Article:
Now I attend the Bridge, I get to spend Thursday mornings with a lovely group of people who understood my situation and helped me to understand further. It has helped my confidence a lot more than I ever thought it would. For me this was the first step. I now volunteer on Wednesdays at a charity shop and things are on the roll for me in terms of me getting a job. For people like me who are out of work and dealing with anxiety, a group like the Bridge is the first step in moving forward. The kindness and understanding the Bridge have shown me has opened many doors for me.”
The group contributes to reducing loneliness and isolation, improving member’s ability to parent, work, live independently and manage own their mental and physical health. It’s having a deep and lasting impact.
“My voice is getting louder. Here I am! Books, stories, a youth work course, expanding my heart”
But its impact hasn’t been restricted to members, the groups volunteers have attended training, improved their work-related skills and grown in confidence too. The £300 from Norwich City Council kick started the project which has in turn, enabled them to access larger sources of funding to ensure their sustainability and growth.
“Before starting the Bridge I was living in the YMCA and felt very isolated. Being unemployed I struggled to socialise because of low self-esteem. Since I started regularly attending the Bridge sessions I have felt much more social and able to meet new people. With this new confidence I have got myself a customer service job and am now living independently.”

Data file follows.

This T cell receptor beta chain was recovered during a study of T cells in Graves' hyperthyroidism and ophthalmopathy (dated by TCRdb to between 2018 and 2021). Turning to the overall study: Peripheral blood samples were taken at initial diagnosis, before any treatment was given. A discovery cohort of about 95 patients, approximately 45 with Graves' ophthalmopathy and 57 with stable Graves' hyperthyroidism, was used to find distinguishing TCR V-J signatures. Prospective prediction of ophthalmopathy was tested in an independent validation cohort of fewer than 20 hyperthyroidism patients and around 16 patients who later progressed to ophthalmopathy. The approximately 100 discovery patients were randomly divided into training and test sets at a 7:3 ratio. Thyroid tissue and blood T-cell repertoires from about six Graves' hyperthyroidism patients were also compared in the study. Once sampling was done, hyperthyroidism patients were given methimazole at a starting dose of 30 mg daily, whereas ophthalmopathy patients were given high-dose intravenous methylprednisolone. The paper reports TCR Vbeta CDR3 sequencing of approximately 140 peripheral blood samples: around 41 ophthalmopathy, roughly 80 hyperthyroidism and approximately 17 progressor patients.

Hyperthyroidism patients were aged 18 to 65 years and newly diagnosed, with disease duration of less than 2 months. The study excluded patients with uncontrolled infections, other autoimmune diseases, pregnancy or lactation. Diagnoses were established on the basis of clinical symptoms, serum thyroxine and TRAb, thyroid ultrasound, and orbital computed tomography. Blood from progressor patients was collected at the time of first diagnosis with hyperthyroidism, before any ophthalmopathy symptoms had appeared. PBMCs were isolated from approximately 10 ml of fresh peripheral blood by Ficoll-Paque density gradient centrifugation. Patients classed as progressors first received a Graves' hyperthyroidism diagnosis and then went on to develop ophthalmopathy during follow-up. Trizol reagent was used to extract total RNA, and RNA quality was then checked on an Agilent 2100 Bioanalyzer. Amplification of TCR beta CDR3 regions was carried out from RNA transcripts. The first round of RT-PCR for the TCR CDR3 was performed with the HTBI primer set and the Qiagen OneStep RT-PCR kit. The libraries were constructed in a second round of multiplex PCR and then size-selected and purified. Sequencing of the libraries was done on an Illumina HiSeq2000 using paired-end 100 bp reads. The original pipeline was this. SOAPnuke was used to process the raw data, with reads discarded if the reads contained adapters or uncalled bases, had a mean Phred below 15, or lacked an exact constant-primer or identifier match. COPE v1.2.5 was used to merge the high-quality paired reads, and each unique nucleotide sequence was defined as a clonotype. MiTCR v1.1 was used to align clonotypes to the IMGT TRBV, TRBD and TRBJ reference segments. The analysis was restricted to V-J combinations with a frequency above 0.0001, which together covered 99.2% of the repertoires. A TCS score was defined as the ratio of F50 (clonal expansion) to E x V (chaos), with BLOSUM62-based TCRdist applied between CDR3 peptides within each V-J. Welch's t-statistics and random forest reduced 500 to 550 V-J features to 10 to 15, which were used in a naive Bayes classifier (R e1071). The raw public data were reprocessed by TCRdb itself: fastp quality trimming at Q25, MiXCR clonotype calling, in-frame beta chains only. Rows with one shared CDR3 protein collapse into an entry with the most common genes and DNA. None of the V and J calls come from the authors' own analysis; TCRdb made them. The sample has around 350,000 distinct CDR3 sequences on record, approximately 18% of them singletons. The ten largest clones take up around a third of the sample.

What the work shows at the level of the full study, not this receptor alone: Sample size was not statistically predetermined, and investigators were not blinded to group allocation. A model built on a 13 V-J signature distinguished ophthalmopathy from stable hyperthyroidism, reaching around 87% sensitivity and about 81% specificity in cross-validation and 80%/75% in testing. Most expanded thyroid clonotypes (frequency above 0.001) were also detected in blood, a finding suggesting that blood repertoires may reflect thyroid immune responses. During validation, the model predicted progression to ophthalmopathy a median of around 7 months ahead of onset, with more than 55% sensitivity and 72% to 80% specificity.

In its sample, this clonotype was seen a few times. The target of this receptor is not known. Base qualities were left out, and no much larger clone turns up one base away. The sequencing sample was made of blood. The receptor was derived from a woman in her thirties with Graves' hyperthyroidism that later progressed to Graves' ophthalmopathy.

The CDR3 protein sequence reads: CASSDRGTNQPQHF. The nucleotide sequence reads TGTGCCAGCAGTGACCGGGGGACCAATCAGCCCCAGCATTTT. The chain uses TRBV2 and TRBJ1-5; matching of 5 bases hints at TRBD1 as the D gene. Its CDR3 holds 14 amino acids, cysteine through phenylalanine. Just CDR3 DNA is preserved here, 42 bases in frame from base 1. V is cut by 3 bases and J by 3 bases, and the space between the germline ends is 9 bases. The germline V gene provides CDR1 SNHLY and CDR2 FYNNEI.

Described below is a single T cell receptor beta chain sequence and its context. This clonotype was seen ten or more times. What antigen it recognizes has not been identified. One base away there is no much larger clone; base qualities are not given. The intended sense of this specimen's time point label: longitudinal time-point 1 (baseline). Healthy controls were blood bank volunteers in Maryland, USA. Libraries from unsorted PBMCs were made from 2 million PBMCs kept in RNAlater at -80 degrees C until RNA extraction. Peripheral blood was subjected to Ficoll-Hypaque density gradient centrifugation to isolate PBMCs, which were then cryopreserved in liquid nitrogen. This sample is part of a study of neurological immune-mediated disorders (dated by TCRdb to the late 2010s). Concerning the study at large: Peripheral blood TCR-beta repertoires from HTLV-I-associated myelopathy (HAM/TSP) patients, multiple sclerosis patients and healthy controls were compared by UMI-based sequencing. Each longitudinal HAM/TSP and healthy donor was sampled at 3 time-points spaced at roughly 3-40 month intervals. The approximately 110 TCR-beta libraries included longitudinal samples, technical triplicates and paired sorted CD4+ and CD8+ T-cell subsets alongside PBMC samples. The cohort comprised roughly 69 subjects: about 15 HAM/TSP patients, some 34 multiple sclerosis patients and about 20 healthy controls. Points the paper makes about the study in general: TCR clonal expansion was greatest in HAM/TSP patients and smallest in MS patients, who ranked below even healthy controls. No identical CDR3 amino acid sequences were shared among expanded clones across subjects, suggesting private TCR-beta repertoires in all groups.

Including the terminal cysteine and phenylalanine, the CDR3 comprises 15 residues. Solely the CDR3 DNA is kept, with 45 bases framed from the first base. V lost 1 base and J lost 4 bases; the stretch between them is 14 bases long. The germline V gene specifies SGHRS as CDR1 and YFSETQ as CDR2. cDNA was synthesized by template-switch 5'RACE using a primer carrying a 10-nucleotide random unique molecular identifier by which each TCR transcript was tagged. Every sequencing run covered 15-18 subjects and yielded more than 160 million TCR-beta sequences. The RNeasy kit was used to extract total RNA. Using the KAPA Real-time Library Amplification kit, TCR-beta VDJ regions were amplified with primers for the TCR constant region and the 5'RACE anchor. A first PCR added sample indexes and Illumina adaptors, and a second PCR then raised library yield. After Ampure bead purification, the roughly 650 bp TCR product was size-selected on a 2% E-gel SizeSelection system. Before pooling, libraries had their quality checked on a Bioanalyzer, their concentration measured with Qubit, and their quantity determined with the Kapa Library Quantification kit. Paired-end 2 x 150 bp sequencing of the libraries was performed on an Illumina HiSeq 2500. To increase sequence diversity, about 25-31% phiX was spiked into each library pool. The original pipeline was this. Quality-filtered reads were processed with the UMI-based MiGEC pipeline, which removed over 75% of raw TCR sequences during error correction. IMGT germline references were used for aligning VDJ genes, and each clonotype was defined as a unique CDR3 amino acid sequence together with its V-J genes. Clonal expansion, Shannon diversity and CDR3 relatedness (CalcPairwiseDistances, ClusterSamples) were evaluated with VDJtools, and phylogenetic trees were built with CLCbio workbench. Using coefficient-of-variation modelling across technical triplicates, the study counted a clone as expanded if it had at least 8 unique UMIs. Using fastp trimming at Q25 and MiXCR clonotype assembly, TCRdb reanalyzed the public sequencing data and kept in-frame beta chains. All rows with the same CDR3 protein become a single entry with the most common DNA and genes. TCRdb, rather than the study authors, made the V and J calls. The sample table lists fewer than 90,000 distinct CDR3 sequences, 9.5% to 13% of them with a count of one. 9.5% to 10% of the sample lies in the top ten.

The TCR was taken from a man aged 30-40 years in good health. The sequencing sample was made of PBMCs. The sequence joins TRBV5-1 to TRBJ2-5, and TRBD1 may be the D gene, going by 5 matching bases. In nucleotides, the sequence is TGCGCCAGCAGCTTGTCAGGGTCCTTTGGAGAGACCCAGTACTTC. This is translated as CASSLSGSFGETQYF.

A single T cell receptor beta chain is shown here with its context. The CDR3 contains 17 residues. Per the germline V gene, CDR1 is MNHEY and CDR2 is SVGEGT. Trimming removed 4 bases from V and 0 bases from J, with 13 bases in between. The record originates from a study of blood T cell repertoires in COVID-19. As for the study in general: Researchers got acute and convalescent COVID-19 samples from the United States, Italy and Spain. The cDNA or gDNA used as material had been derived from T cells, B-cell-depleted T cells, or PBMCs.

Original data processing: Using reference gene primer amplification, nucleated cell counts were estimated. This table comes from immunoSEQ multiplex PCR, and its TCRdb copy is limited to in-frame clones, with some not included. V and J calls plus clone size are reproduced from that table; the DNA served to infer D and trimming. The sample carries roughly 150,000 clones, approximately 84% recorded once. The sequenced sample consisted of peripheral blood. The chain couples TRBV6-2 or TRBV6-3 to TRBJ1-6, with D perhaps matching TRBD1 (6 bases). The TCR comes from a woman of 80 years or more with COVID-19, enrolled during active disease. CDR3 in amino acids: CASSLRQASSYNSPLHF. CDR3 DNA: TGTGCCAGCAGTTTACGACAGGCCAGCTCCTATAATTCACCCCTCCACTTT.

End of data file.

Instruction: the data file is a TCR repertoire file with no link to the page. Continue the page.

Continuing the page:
Every Journey needs a first step
We asked Lynn, what tips she’d give to others considering starting a project?
- Spend time on the basics, setting up your systems, policies and procedures etc.
- Trust your members to come up with ideas, but make sure one or two people take overall responsibility to keep things moving in the right direction, send out messages, keep records etc.
- Don’t be disheartened when numbers go up and down, keep in touch with people and providing you’re offering something they want they will appreciate that you are there when they are ready.
- It can take time for vulnerable people to feel they can be themselves in a group, so be prepared to invest lots of time. Manage first visits carefully, but don’t worry if some people decide your group is not for them and only come once.
- Other groups and agencies are your best friends; work with them to identify members, activities, funding etc. Turn to them when you have questions or get stuck.
- Don’t over-commit. Your members may be encouraged to take part in the activities put on by other groups and organisations, but they may just want to come to your group.
- Encourage members to take responsibility at an appropriate level but reassure them that you retain overall responsibility. Use the expertise of members (i.e. social media, design etc.)
- And my favourite.... Most of all, jump in and have a go!
If this inspires you to dip your toe into starting a community activity, do check out Norwich City Council Get Involved Grants designed to help you get started or test out an idea.
You also have a multitude of helpful resources on LUMi.
If you’d like to talk it through and tap into the expertise of the community enabling team at the city council just email us on: email@example.com